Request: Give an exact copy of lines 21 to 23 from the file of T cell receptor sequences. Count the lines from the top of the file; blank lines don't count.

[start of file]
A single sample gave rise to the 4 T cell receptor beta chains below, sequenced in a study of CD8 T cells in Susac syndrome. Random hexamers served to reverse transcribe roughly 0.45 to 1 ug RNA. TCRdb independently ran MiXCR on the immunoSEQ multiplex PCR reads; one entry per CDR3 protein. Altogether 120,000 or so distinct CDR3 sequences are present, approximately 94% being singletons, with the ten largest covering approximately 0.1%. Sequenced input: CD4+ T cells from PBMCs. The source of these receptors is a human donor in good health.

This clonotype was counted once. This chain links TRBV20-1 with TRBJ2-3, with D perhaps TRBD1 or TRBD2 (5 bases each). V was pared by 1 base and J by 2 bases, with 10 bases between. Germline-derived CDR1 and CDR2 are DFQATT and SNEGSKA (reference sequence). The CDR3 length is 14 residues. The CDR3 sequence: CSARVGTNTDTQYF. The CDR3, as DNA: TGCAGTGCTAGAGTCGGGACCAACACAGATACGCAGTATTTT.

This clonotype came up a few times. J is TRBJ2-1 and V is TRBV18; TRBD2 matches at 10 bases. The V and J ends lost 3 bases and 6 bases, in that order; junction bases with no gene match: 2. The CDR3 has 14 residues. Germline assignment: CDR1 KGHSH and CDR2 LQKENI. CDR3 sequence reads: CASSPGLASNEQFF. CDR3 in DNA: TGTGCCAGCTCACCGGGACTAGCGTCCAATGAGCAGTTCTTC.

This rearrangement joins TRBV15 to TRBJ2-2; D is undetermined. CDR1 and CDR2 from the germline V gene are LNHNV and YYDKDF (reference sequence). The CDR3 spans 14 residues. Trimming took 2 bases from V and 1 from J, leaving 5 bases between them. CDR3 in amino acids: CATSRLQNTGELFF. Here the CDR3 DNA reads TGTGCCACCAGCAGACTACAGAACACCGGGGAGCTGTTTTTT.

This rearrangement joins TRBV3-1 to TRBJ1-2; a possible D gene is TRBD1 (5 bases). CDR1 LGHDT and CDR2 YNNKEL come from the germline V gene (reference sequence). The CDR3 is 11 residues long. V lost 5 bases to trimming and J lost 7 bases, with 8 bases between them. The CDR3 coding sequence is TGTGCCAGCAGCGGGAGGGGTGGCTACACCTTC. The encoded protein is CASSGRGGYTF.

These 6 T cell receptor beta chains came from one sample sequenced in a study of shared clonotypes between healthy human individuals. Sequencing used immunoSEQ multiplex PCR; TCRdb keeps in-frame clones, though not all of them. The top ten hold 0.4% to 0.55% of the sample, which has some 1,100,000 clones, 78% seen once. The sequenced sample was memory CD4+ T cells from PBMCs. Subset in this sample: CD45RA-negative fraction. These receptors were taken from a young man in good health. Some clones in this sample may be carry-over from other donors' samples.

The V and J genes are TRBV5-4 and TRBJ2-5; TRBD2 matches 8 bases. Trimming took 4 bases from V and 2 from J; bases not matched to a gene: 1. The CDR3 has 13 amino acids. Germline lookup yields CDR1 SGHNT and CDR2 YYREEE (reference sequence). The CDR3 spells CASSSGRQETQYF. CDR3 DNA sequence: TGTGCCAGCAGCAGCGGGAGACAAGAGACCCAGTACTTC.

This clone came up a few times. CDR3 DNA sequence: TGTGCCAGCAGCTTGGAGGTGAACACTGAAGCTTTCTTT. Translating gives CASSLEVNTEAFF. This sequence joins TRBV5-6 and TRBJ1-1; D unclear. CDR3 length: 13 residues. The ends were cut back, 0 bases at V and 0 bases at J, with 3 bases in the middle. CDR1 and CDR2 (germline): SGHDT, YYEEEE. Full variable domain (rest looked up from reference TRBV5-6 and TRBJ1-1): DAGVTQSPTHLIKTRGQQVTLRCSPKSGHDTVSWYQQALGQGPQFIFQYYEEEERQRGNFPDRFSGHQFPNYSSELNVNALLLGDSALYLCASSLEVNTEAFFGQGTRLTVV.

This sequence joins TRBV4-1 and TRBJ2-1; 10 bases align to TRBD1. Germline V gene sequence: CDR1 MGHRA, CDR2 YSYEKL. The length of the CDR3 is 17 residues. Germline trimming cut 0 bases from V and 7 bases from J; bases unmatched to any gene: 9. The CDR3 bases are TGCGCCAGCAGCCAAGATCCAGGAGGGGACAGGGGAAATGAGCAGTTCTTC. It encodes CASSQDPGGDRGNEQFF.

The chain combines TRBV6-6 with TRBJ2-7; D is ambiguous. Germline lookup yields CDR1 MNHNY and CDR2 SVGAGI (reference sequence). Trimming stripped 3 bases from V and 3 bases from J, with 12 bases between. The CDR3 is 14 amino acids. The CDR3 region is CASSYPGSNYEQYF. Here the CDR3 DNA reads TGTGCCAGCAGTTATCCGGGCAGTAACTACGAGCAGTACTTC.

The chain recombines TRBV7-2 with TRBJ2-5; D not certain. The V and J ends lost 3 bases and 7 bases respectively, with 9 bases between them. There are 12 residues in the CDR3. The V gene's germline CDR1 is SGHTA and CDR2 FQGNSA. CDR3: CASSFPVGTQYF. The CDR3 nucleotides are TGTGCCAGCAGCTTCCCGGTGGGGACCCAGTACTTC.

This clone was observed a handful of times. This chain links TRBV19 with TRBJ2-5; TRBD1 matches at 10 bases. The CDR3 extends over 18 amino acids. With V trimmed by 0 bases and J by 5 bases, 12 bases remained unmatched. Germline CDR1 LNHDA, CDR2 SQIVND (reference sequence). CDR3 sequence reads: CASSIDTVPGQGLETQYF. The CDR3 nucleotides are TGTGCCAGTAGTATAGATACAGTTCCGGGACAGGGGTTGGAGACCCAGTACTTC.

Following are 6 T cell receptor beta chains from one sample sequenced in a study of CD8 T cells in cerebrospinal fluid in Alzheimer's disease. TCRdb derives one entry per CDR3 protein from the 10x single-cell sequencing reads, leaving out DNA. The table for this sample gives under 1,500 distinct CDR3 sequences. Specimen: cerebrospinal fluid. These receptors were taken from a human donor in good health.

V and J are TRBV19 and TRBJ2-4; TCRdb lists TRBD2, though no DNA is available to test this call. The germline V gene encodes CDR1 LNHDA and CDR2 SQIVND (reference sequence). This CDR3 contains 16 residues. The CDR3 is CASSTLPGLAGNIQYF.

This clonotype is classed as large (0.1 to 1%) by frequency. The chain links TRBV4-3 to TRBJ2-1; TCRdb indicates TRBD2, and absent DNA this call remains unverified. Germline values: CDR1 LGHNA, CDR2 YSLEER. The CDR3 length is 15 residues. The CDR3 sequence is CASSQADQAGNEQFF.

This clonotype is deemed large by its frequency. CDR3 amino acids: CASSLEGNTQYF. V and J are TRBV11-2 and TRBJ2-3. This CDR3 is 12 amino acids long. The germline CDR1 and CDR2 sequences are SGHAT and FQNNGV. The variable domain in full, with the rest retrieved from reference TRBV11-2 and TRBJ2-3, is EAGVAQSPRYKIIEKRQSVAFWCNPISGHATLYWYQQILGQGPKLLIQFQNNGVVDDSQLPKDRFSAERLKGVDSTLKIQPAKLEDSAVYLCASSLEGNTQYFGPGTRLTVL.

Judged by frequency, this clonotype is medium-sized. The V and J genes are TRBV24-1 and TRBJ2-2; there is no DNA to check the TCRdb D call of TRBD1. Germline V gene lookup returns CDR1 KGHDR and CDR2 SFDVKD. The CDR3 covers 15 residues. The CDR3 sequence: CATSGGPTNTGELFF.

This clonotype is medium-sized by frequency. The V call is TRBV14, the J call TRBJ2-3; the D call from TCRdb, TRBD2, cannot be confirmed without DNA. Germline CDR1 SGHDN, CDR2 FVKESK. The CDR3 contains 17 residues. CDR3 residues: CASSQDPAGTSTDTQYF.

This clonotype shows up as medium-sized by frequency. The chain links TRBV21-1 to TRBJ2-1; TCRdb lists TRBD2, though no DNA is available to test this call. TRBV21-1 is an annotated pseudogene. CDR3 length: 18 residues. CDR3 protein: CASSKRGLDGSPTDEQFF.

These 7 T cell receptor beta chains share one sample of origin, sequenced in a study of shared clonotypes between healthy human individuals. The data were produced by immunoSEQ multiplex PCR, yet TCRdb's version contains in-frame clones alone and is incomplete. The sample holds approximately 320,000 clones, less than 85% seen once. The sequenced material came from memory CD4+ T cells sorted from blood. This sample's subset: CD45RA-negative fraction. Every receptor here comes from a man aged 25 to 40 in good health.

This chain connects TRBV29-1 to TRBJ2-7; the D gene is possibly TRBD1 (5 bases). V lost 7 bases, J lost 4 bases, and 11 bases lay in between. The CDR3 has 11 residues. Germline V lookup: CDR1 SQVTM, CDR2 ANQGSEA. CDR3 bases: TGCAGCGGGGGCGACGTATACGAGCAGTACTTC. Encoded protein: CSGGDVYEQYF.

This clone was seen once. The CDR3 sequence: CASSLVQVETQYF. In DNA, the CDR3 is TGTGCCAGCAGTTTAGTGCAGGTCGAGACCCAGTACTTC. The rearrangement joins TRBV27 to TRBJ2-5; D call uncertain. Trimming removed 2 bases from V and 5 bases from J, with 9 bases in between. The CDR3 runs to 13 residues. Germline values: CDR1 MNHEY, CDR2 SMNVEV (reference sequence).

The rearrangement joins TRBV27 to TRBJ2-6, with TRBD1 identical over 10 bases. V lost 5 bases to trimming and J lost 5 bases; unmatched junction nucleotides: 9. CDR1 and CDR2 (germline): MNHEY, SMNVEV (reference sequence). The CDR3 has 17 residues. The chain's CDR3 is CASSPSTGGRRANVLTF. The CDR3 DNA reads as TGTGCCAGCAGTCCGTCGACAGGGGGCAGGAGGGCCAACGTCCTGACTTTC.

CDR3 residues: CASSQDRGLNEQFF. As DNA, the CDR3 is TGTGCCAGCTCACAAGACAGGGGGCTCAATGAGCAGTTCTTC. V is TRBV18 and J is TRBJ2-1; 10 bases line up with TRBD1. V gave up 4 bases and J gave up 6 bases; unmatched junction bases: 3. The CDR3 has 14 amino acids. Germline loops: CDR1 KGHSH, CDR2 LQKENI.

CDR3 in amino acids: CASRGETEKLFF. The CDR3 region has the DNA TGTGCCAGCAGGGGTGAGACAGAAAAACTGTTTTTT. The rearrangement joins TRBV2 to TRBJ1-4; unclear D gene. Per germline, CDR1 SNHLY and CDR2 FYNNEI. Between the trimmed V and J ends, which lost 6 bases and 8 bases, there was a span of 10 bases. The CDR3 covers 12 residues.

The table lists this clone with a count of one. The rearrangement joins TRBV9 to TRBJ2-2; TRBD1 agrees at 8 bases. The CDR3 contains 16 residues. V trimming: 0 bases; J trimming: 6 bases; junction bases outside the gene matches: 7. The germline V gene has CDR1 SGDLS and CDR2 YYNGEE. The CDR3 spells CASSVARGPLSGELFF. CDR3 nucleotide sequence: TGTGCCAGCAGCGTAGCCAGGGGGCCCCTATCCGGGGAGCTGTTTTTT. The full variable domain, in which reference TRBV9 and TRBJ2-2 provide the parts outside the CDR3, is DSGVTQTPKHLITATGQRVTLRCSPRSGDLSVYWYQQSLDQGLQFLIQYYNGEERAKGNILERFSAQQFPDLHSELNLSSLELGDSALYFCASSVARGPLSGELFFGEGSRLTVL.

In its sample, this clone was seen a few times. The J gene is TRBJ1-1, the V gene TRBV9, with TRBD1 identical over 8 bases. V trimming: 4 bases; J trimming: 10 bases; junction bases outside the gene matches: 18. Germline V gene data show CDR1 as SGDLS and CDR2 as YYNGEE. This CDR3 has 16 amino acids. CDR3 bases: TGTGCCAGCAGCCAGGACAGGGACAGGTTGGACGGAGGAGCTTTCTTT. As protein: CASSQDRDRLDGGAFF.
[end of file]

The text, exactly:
This chain connects TRBV29-1 to TRBJ2-7; the D gene is possibly TRBD1 (5 bases). V lost 7 bases, J lost 4 bases, and 11 bases lay in between. The CDR3 has 11 residues. Germline V lookup: CDR1 SQVTM, CDR2 ANQGSEA. CDR3 bases: TGCAGCGGGGGCGACGTATACGAGCAGTACTTC. Encoded protein: CSGGDVYEQYF.

This clone was seen once. The CDR3 sequence: CASSLVQVETQYF. In DNA, the CDR3 is TGTGCCAGCAGTTTAGTGCAGGTCGAGACCCAGTACTTC. The rearrangement joins TRBV27 to TRBJ2-5; D call uncertain. Trimming removed 2 bases from V and 5 bases from J, with 9 bases in between. The CDR3 runs to 13 residues. Germline values: CDR1 MNHEY, CDR2 SMNVEV (reference sequence).

The rearrangement joins TRBV27 to TRBJ2-6, with TRBD1 identical over 10 bases. V lost 5 bases to trimming and J lost 5 bases; unmatched junction nucleotides: 9. CDR1 and CDR2 (germline): MNHEY, SMNVEV (reference sequence). The CDR3 has 17 residues. The chain's CDR3 is CASSPSTGGRRANVLTF. The CDR3 DNA reads as TGTGCCAGCAGTCCGTCGACAGGGGGCAGGAGGGCCAACGTCCTGACTTTC.